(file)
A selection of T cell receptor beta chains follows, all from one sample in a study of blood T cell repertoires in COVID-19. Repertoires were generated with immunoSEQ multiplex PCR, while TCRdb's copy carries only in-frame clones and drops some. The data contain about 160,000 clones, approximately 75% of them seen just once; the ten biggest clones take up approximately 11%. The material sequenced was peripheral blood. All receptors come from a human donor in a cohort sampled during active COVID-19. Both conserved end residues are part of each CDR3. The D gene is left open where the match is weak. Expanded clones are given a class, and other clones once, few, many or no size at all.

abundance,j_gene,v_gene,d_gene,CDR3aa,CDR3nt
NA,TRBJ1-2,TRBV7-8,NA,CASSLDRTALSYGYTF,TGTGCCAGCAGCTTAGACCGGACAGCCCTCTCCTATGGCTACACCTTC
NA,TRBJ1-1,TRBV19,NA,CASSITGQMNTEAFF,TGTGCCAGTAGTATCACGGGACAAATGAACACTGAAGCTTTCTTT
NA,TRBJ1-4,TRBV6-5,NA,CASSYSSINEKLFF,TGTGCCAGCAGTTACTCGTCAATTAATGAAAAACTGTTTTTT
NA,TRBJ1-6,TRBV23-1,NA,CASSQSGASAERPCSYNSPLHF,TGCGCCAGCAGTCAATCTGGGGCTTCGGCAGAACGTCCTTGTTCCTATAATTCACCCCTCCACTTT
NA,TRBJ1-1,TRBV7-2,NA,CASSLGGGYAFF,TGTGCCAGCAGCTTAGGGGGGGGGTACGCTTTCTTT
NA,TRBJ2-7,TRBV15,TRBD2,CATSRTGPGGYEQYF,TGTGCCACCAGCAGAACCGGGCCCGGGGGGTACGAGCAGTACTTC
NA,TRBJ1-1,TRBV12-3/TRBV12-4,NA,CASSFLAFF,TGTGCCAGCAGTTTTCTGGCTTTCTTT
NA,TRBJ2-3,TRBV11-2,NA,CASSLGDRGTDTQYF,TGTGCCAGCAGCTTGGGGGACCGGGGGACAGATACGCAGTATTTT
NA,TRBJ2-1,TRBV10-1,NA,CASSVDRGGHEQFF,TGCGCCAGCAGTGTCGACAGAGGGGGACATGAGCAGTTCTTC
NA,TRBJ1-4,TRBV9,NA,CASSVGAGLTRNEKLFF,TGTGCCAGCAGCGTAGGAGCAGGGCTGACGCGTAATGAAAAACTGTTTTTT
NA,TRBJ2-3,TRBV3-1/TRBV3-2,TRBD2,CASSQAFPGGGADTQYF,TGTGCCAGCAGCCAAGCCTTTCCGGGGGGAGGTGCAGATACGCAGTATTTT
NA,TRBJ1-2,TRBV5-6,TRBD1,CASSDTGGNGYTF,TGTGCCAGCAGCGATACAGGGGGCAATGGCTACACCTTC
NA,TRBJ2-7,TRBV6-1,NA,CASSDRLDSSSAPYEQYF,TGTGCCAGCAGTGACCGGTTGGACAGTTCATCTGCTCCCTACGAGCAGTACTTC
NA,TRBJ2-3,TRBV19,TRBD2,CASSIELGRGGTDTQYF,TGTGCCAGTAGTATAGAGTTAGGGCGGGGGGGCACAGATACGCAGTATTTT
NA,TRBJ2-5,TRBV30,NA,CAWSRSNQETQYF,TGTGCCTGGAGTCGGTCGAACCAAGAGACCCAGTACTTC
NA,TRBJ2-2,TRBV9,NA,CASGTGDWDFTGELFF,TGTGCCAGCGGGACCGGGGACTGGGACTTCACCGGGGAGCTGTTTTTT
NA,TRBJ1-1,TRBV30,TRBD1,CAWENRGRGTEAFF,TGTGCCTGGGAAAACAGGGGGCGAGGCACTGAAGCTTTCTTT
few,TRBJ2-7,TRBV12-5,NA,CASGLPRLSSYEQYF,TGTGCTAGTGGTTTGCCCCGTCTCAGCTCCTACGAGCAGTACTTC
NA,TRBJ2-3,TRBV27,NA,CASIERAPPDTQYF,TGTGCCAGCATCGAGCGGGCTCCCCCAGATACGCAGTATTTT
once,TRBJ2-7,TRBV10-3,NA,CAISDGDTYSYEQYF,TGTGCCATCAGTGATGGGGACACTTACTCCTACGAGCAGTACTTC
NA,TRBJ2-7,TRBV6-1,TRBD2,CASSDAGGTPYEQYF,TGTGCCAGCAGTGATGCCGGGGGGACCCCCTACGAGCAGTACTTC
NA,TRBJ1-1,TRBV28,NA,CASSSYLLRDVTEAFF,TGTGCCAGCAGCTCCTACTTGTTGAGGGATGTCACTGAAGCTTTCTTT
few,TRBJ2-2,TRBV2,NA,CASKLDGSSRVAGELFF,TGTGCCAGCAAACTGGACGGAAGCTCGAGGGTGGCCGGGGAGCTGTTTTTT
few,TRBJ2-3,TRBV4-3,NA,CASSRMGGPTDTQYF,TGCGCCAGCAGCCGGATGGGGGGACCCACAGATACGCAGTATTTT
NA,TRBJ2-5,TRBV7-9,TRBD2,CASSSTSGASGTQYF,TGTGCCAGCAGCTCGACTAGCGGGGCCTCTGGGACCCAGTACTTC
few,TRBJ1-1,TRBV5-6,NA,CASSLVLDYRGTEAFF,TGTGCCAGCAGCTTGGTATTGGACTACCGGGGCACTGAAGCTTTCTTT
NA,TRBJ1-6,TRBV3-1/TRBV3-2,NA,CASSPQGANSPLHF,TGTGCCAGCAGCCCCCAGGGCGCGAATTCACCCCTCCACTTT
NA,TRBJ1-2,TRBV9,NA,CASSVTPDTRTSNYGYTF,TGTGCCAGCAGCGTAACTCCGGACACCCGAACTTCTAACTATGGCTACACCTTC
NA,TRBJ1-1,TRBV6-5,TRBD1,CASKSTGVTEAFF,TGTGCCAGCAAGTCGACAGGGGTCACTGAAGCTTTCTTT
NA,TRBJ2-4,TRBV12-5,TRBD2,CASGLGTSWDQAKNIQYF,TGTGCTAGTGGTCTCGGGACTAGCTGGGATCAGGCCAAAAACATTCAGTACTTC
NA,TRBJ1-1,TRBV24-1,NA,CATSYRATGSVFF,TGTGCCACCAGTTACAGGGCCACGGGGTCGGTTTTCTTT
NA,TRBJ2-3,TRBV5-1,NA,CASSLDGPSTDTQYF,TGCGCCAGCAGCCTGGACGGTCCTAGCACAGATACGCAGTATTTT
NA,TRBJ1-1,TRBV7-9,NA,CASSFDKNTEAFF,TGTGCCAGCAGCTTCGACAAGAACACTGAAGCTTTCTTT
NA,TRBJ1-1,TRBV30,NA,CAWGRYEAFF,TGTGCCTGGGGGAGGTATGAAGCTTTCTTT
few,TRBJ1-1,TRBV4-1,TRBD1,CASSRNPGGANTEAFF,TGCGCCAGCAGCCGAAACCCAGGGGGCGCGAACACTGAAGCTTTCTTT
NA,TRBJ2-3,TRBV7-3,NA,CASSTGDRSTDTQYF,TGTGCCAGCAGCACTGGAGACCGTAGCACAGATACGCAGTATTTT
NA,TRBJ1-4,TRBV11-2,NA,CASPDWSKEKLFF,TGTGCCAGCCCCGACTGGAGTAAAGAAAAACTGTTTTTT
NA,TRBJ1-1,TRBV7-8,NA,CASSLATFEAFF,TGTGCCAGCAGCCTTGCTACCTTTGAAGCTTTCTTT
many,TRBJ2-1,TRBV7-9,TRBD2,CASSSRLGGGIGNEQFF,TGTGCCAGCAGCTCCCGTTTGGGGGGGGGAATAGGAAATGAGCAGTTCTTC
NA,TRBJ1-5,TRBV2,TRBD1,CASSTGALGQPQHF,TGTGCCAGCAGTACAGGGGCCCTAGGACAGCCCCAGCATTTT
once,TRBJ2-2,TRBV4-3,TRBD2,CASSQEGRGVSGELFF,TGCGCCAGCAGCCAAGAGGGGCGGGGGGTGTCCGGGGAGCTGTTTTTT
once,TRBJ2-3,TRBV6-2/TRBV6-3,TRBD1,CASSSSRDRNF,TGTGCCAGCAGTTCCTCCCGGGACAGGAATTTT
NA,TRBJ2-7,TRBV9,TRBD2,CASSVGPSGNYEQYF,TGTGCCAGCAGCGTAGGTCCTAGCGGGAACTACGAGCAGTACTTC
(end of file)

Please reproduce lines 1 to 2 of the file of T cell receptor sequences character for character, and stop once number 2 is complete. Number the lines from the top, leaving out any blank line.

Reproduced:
A selection of T cell receptor beta chains follows, all from one sample in a study of blood T cell repertoires in COVID-19. Repertoires were generated with immunoSEQ multiplex PCR, while TCRdb's copy carries only in-frame clones and drops some. The data contain about 160,000 clones, approximately 75% of them seen just once; the ten biggest clones take up approximately 11%. The material sequenced was peripheral blood. All receptors come from a human donor in a cohort sampled during active COVID-19. Both conserved end residues are part of each CDR3. The D gene is left open where the match is weak. Expanded clones are given a class, and other clones once, few, many or no size at all.

abundance,j_gene,v_gene,d_gene,CDR3aa,CDR3nt